The Influence of Japanese Art on Colonial Mexican Painting

January 12, 2012

Before Contested Visions in the Spanish Colonial World closes in just a couple of weeks, I wanted to share some of my favorite pieces. It may come as a surprise to some, but the relationship between Japan and Latin America dates back to the seventeenth century.  Japanese folding screens were first introduced to New Spain as exports by way of the Manila Galleon trade and by Japanese embassies that brought them to Mexico as gifts in the early decades of the seventeenth century. Known in Spanish as biombo–a Portuguese and Spanish transliteration of the Japanese word for folding screen, byōbu–the Mexican artform was inspired by its Japanese prototype. The versatility of the folding screen contributed to its quick adaptation to daily life; because the biombo was freestanding, portable, multi-paneled, and could be painted on both sides, it provided an ideal surface on which to paint. Biombos transformed spaces into definable spaces, and were indispensable elements in domestic interiors. Today, folding screens are such an ubiquitous part of everyday life frequently used to divide rooms and spaces, as they were originally intended.

Night Festival of Tsushima Shrine, Japan, early Edo period, Kan’ei era, 1624–44, gift of Camilla Chandler Frost, David and Margaret Barry, Lenore and Richard Wayne, Leslie Prince Salzman, Friends of Heritage Preservation, Gwen and Peter Norton, and the East Asian Art Council, in honor of Robert T. Singer. On view in the Pavilion for Japanese Art.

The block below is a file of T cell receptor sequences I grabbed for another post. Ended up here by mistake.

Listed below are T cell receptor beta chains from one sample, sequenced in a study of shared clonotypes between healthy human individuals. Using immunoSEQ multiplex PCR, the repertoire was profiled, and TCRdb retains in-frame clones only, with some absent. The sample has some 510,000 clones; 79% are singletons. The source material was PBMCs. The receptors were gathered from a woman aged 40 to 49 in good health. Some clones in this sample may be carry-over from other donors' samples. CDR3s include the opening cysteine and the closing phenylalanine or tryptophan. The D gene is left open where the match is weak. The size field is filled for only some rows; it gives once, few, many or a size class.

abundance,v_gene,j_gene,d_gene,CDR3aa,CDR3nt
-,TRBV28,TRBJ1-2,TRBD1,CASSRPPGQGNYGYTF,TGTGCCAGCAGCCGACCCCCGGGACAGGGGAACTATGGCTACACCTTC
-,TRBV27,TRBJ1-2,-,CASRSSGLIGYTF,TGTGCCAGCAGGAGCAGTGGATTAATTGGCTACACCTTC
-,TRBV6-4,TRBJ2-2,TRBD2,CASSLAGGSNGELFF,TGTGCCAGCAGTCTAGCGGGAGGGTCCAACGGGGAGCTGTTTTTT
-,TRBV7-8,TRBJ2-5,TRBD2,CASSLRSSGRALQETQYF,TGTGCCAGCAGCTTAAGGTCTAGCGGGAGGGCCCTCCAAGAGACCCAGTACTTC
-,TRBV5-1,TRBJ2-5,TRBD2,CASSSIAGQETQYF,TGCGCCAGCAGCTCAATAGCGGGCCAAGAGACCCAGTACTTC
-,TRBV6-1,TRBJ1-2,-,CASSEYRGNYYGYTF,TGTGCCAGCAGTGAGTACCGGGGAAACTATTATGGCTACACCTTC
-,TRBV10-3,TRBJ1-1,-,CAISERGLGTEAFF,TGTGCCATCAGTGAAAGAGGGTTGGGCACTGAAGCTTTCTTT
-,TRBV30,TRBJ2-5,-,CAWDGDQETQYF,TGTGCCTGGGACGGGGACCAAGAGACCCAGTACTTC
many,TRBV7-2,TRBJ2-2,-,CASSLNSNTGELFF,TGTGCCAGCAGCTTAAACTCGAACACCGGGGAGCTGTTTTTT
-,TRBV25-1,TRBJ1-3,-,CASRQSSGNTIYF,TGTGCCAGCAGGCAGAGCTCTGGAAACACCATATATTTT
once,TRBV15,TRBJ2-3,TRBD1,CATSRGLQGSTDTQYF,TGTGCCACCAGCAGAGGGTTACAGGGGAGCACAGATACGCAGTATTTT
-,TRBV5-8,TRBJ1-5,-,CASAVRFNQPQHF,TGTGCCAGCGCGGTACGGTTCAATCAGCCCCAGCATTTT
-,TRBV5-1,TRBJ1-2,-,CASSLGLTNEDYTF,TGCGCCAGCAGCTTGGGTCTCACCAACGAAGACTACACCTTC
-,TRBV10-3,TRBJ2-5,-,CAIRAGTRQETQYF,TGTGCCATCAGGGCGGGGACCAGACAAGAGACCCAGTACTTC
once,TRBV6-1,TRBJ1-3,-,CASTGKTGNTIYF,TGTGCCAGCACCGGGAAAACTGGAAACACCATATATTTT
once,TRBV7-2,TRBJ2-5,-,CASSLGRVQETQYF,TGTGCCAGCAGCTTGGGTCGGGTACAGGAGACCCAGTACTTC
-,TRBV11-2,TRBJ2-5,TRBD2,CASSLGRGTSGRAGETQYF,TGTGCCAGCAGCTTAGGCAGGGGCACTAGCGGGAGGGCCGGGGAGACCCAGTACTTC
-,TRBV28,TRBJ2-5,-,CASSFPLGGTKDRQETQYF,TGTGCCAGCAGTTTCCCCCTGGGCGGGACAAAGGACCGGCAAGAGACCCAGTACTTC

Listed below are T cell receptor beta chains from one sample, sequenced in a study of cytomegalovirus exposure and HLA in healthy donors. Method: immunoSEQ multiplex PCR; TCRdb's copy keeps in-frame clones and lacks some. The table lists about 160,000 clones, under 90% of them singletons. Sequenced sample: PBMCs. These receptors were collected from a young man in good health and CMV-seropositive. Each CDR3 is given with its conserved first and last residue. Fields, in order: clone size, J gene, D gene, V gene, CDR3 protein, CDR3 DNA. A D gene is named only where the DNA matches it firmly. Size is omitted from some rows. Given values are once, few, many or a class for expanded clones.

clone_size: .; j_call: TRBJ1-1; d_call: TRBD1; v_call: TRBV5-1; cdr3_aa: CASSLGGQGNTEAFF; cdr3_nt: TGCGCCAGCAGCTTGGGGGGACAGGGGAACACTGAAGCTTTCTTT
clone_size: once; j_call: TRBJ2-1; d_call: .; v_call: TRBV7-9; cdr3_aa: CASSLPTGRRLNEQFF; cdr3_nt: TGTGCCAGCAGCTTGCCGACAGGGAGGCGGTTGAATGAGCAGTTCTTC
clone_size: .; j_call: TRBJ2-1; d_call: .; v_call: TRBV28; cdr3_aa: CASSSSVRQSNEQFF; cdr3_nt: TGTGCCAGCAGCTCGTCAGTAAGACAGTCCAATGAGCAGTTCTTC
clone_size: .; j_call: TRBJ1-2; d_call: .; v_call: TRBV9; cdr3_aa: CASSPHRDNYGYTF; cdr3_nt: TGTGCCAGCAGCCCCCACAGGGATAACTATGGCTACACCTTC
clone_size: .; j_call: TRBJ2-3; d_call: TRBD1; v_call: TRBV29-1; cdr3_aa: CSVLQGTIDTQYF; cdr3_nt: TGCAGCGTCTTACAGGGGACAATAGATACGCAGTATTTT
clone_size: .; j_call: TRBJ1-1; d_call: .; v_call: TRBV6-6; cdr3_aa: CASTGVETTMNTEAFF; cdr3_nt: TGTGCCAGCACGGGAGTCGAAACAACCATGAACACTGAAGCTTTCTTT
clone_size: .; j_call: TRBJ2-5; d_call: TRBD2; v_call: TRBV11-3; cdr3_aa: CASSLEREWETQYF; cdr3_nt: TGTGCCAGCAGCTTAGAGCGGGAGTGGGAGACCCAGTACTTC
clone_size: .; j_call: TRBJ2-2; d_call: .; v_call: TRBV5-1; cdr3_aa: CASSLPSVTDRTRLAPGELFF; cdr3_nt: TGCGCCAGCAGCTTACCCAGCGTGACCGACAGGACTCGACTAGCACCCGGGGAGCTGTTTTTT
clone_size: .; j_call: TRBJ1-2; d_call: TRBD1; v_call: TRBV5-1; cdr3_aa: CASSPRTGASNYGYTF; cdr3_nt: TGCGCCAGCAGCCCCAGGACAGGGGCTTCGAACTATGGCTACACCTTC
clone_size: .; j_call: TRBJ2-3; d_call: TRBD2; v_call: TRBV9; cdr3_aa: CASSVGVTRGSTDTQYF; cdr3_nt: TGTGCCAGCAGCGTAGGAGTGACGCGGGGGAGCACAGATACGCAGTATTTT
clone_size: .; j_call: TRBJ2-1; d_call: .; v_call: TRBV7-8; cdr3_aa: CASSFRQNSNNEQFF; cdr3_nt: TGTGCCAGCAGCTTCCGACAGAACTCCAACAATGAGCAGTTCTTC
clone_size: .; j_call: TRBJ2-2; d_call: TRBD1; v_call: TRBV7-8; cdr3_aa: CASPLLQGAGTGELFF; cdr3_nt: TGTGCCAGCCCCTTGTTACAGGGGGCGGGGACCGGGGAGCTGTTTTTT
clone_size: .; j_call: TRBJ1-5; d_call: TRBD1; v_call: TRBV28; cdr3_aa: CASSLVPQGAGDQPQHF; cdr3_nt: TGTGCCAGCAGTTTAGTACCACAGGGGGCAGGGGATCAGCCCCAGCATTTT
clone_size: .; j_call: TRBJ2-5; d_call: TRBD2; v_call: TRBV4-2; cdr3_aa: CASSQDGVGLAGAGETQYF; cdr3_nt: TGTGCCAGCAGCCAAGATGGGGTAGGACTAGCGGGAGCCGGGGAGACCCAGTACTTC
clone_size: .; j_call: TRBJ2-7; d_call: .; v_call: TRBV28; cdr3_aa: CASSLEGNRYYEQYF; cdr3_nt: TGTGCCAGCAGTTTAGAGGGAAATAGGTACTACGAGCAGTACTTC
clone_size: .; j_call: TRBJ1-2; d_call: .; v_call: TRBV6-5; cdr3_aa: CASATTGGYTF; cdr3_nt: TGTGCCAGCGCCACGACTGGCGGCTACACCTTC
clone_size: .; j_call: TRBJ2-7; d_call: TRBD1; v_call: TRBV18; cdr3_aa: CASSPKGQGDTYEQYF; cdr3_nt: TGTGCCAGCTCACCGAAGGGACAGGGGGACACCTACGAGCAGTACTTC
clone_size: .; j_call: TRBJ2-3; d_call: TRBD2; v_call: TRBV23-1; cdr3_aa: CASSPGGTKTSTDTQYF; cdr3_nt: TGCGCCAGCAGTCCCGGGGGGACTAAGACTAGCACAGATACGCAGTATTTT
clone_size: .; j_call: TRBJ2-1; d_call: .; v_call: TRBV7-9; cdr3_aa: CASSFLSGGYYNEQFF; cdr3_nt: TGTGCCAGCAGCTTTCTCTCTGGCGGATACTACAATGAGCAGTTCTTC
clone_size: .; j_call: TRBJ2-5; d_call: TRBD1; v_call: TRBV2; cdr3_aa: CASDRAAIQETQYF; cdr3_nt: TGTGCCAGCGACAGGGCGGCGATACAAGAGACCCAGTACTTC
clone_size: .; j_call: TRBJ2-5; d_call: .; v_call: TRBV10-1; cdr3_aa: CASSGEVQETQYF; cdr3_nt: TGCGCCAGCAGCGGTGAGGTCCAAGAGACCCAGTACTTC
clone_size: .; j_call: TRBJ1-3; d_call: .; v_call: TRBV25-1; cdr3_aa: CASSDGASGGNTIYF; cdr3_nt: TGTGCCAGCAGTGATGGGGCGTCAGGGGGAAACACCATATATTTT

The unique and innovative format of the folding screen provided new ways for artists to depict subject matter. It differed from the usual format and iconography of an altarpiece, devotional painting, or portrait, and was intended for domestic use. Freed from the constraints of the Catholic Church, artists experimented with the genre of secular art and utilized the full artistic potential of the folding screen.

The folding screen was a favorite format for the depiction of historical scenes. On view in the exhibition is a remarkable example of colonial painting that depicts the conquest of Mexico on the front, and the viceregal capital of Mexico City on the back. Various scenes of the conquest play out over the ten front panels, among them the meeting of Cortés and Moctezuma, the siege of the Aztec capital of Tenochtitlan, and the assassination of Moctezuma. The artists’ incredible attention to detail in the rendering of the human figures and their elaborate costumes invites the viewer to linger over each scene on the screen.

Folding Screen with the Conquest of Mexico (front), Mexico, late 17th century, collection of Vera Da Costa Autrey, Mexico, photo © 2011 Museum Associates/ LACMA

On the back of the screen, the transformation of the Aztec capital into the orderly Spanish colonial city replete with the city’s numerous churches and plazas invites the viewer to meander among the streets, searching the legend at the bottom left for familiar sights within the city’s boundaries.

View of the City of Mexico (back), Mexico, late 17th century, collection of Vera Da Costa Autrey, Mexico. photo © 2011 Museum Associates/ LACMA

Folding Screen with the Four Continents, Mexico, late 17th century, Museo de Navarra, Pamplona, Spain, photo by Sofía Sanabrais